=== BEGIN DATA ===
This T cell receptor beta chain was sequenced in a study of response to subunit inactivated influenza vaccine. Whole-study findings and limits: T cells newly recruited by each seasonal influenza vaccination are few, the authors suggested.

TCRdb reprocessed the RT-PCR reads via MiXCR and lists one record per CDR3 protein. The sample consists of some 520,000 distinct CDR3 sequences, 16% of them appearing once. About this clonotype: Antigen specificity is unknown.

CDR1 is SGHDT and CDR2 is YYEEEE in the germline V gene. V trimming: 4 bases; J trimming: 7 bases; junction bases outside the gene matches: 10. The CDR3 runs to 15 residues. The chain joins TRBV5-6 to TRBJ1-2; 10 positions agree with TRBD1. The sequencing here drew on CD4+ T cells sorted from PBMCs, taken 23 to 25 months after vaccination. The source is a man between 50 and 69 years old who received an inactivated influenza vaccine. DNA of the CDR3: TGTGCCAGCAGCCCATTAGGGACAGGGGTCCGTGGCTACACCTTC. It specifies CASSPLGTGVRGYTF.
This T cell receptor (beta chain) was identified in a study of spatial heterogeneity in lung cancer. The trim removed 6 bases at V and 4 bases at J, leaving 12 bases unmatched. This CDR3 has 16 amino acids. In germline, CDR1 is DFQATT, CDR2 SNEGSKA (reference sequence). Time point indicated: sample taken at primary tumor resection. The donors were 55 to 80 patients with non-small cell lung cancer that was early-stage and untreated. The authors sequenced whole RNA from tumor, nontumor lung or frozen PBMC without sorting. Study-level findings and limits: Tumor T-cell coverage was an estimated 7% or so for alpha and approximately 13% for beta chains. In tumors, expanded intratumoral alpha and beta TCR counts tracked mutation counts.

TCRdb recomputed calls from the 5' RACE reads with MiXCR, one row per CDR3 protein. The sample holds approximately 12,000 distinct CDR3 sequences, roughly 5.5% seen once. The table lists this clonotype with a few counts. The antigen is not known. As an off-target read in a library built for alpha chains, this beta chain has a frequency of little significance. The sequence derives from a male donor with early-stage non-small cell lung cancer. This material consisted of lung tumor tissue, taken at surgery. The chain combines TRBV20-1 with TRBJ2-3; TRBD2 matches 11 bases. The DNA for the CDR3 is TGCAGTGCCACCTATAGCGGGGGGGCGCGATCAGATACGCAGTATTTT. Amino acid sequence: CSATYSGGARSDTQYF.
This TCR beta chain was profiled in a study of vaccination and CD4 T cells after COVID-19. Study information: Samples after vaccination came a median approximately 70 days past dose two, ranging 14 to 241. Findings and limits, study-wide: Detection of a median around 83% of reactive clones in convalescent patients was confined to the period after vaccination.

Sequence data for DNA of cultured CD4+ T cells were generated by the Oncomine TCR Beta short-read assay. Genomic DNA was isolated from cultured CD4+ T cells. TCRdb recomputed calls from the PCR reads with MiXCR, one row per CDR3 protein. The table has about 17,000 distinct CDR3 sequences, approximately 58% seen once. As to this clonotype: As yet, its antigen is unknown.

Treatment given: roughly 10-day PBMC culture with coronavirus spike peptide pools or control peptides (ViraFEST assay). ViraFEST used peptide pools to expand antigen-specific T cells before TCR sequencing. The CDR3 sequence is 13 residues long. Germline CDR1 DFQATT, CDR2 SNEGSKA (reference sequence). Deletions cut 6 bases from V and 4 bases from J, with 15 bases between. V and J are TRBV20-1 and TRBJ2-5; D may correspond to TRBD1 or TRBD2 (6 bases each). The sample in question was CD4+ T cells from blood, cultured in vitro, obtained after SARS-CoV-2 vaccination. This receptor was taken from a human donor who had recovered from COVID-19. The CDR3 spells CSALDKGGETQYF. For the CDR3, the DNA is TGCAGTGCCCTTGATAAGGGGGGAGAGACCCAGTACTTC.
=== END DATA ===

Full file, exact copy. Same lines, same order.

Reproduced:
This T cell receptor beta chain was sequenced in a study of response to subunit inactivated influenza vaccine. Whole-study findings and limits: T cells newly recruited by each seasonal influenza vaccination are few, the authors suggested.

TCRdb reprocessed the RT-PCR reads via MiXCR and lists one record per CDR3 protein. The sample consists of some 520,000 distinct CDR3 sequences, 16% of them appearing once. About this clonotype: Antigen specificity is unknown.

CDR1 is SGHDT and CDR2 is YYEEEE in the germline V gene. V trimming: 4 bases; J trimming: 7 bases; junction bases outside the gene matches: 10. The CDR3 runs to 15 residues. The chain joins TRBV5-6 to TRBJ1-2; 10 positions agree with TRBD1. The sequencing here drew on CD4+ T cells sorted from PBMCs, taken 23 to 25 months after vaccination. The source is a man between 50 and 69 years old who received an inactivated influenza vaccine. DNA of the CDR3: TGTGCCAGCAGCCCATTAGGGACAGGGGTCCGTGGCTACACCTTC. It specifies CASSPLGTGVRGYTF.
This T cell receptor (beta chain) was identified in a study of spatial heterogeneity in lung cancer. The trim removed 6 bases at V and 4 bases at J, leaving 12 bases unmatched. This CDR3 has 16 amino acids. In germline, CDR1 is DFQATT, CDR2 SNEGSKA (reference sequence). Time point indicated: sample taken at primary tumor resection. The donors were 55 to 80 patients with non-small cell lung cancer that was early-stage and untreated. The authors sequenced whole RNA from tumor, nontumor lung or frozen PBMC without sorting. Study-level findings and limits: Tumor T-cell coverage was an estimated 7% or so for alpha and approximately 13% for beta chains. In tumors, expanded intratumoral alpha and beta TCR counts tracked mutation counts.

TCRdb recomputed calls from the 5' RACE reads with MiXCR, one row per CDR3 protein. The sample holds approximately 12,000 distinct CDR3 sequences, roughly 5.5% seen once. The table lists this clonotype with a few counts. The antigen is not known. As an off-target read in a library built for alpha chains, this beta chain has a frequency of little significance. The sequence derives from a male donor with early-stage non-small cell lung cancer. This material consisted of lung tumor tissue, taken at surgery. The chain combines TRBV20-1 with TRBJ2-3; TRBD2 matches 11 bases. The DNA for the CDR3 is TGCAGTGCCACCTATAGCGGGGGGGCGCGATCAGATACGCAGTATTTT. Amino acid sequence: CSATYSGGARSDTQYF.
This TCR beta chain was profiled in a study of vaccination and CD4 T cells after COVID-19. Study information: Samples after vaccination came a median approximately 70 days past dose two, ranging 14 to 241. Findings and limits, study-wide: Detection of a median around 83% of reactive clones in convalescent patients was confined to the period after vaccination.

Sequence data for DNA of cultured CD4+ T cells were generated by the Oncomine TCR Beta short-read assay. Genomic DNA was isolated from cultured CD4+ T cells. TCRdb recomputed calls from the PCR reads with MiXCR, one row per CDR3 protein. The table has about 17,000 distinct CDR3 sequences, approximately 58% seen once. As to this clonotype: As yet, its antigen is unknown.

Treatment given: roughly 10-day PBMC culture with coronavirus spike peptide pools or control peptides (ViraFEST assay). ViraFEST used peptide pools to expand antigen-specific T cells before TCR sequencing. The CDR3 sequence is 13 residues long. Germline CDR1 DFQATT, CDR2 SNEGSKA (reference sequence). Deletions cut 6 bases from V and 4 bases from J, with 15 bases between. V and J are TRBV20-1 and TRBJ2-5; D may correspond to TRBD1 or TRBD2 (6 bases each). The sample in question was CD4+ T cells from blood, cultured in vitro, obtained after SARS-CoV-2 vaccination. This receptor was taken from a human donor who had recovered from COVID-19. The CDR3 spells CSALDKGGETQYF. For the CDR3, the DNA is TGCAGTGCCCTTGATAAGGGGGGAGAGACCCAGTACTTC.